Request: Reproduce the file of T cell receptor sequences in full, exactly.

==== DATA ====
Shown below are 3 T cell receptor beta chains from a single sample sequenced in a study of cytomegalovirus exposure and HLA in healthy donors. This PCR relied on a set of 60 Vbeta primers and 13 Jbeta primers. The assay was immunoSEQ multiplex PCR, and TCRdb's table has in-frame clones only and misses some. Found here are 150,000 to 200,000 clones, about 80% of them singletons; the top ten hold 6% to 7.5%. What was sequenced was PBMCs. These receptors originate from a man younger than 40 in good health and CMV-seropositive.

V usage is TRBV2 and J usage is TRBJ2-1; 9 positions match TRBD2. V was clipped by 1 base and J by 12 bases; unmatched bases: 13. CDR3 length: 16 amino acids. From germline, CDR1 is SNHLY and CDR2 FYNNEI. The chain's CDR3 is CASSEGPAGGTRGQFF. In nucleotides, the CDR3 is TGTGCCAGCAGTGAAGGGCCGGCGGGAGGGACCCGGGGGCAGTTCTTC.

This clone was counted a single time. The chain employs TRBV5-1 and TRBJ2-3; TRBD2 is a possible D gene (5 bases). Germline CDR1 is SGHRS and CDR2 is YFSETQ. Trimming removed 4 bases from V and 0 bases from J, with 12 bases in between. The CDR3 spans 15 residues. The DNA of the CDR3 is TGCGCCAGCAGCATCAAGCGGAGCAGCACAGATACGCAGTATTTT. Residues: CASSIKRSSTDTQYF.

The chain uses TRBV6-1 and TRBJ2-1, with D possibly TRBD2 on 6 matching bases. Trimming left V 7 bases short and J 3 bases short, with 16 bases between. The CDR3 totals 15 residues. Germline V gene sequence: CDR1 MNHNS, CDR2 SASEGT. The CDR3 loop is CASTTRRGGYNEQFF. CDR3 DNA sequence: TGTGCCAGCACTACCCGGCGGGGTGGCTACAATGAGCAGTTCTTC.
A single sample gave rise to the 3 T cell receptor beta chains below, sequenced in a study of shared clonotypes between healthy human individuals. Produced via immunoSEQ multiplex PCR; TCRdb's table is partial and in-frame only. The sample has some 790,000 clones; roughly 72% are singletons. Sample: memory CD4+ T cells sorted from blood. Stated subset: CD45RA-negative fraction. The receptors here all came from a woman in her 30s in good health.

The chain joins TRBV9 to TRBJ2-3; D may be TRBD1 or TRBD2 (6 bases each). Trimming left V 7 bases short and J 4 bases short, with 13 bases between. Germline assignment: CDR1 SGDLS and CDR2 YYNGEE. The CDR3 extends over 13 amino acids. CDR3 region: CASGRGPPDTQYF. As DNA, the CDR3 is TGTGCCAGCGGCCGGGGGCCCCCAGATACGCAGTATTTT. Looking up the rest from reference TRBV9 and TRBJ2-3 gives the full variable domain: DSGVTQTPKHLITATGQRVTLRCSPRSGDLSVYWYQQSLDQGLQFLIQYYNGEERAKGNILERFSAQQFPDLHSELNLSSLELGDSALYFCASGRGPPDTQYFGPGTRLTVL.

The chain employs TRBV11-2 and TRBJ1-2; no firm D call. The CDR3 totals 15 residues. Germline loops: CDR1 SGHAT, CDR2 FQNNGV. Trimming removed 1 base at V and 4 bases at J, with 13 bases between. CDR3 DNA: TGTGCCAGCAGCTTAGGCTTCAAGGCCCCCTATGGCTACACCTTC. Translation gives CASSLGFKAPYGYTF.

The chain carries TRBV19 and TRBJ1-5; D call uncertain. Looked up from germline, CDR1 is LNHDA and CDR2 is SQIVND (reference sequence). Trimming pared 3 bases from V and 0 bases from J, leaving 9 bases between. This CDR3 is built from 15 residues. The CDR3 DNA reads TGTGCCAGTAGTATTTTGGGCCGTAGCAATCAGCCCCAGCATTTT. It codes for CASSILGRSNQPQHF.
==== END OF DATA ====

Shown below are 3 T cell receptor beta chains from a single sample sequenced in a study of cytomegalovirus exposure and HLA in healthy donors. This PCR relied on a set of 60 Vbeta primers and 13 Jbeta primers. The assay was immunoSEQ multiplex PCR, and TCRdb's table has in-frame clones only and misses some. Found here are 150,000 to 200,000 clones, about 80% of them singletons; the top ten hold 6% to 7.5%. What was sequenced was PBMCs. These receptors originate from a man younger than 40 in good health and CMV-seropositive.

V usage is TRBV2 and J usage is TRBJ2-1; 9 positions match TRBD2. V was clipped by 1 base and J by 12 bases; unmatched bases: 13. CDR3 length: 16 amino acids. From germline, CDR1 is SNHLY and CDR2 FYNNEI. The chain's CDR3 is CASSEGPAGGTRGQFF. In nucleotides, the CDR3 is TGTGCCAGCAGTGAAGGGCCGGCGGGAGGGACCCGGGGGCAGTTCTTC.

This clone was counted a single time. The chain employs TRBV5-1 and TRBJ2-3; TRBD2 is a possible D gene (5 bases). Germline CDR1 is SGHRS and CDR2 is YFSETQ. Trimming removed 4 bases from V and 0 bases from J, with 12 bases in between. The CDR3 spans 15 residues. The DNA of the CDR3 is TGCGCCAGCAGCATCAAGCGGAGCAGCACAGATACGCAGTATTTT. Residues: CASSIKRSSTDTQYF.

The chain uses TRBV6-1 and TRBJ2-1, with D possibly TRBD2 on 6 matching bases. Trimming left V 7 bases short and J 3 bases short, with 16 bases between. The CDR3 totals 15 residues. Germline V gene sequence: CDR1 MNHNS, CDR2 SASEGT. The CDR3 loop is CASTTRRGGYNEQFF. CDR3 DNA sequence: TGTGCCAGCACTACCCGGCGGGGTGGCTACAATGAGCAGTTCTTC.
A single sample gave rise to the 3 T cell receptor beta chains below, sequenced in a study of shared clonotypes between healthy human individuals. Produced via immunoSEQ multiplex PCR; TCRdb's table is partial and in-frame only. The sample has some 790,000 clones; roughly 72% are singletons. Sample: memory CD4+ T cells sorted from blood. Stated subset: CD45RA-negative fraction. The receptors here all came from a woman in her 30s in good health.

The chain joins TRBV9 to TRBJ2-3; D may be TRBD1 or TRBD2 (6 bases each). Trimming left V 7 bases short and J 4 bases short, with 13 bases between. Germline assignment: CDR1 SGDLS and CDR2 YYNGEE. The CDR3 extends over 13 amino acids. CDR3 region: CASGRGPPDTQYF. As DNA, the CDR3 is TGTGCCAGCGGCCGGGGGCCCCCAGATACGCAGTATTTT. Looking up the rest from reference TRBV9 and TRBJ2-3 gives the full variable domain: DSGVTQTPKHLITATGQRVTLRCSPRSGDLSVYWYQQSLDQGLQFLIQYYNGEERAKGNILERFSAQQFPDLHSELNLSSLELGDSALYFCASGRGPPDTQYFGPGTRLTVL.

The chain employs TRBV11-2 and TRBJ1-2; no firm D call. The CDR3 totals 15 residues. Germline loops: CDR1 SGHAT, CDR2 FQNNGV. Trimming removed 1 base at V and 4 bases at J, with 13 bases between. CDR3 DNA: TGTGCCAGCAGCTTAGGCTTCAAGGCCCCCTATGGCTACACCTTC. Translation gives CASSLGFKAPYGYTF.

The chain carries TRBV19 and TRBJ1-5; D call uncertain. Looked up from germline, CDR1 is LNHDA and CDR2 is SQIVND (reference sequence). Trimming pared 3 bases from V and 0 bases from J, leaving 9 bases between. This CDR3 is built from 15 residues. The CDR3 DNA reads TGTGCCAGTAGTATTTTGGGCCGTAGCAATCAGCCCCAGCATTTT. It codes for CASSILGRSNQPQHF.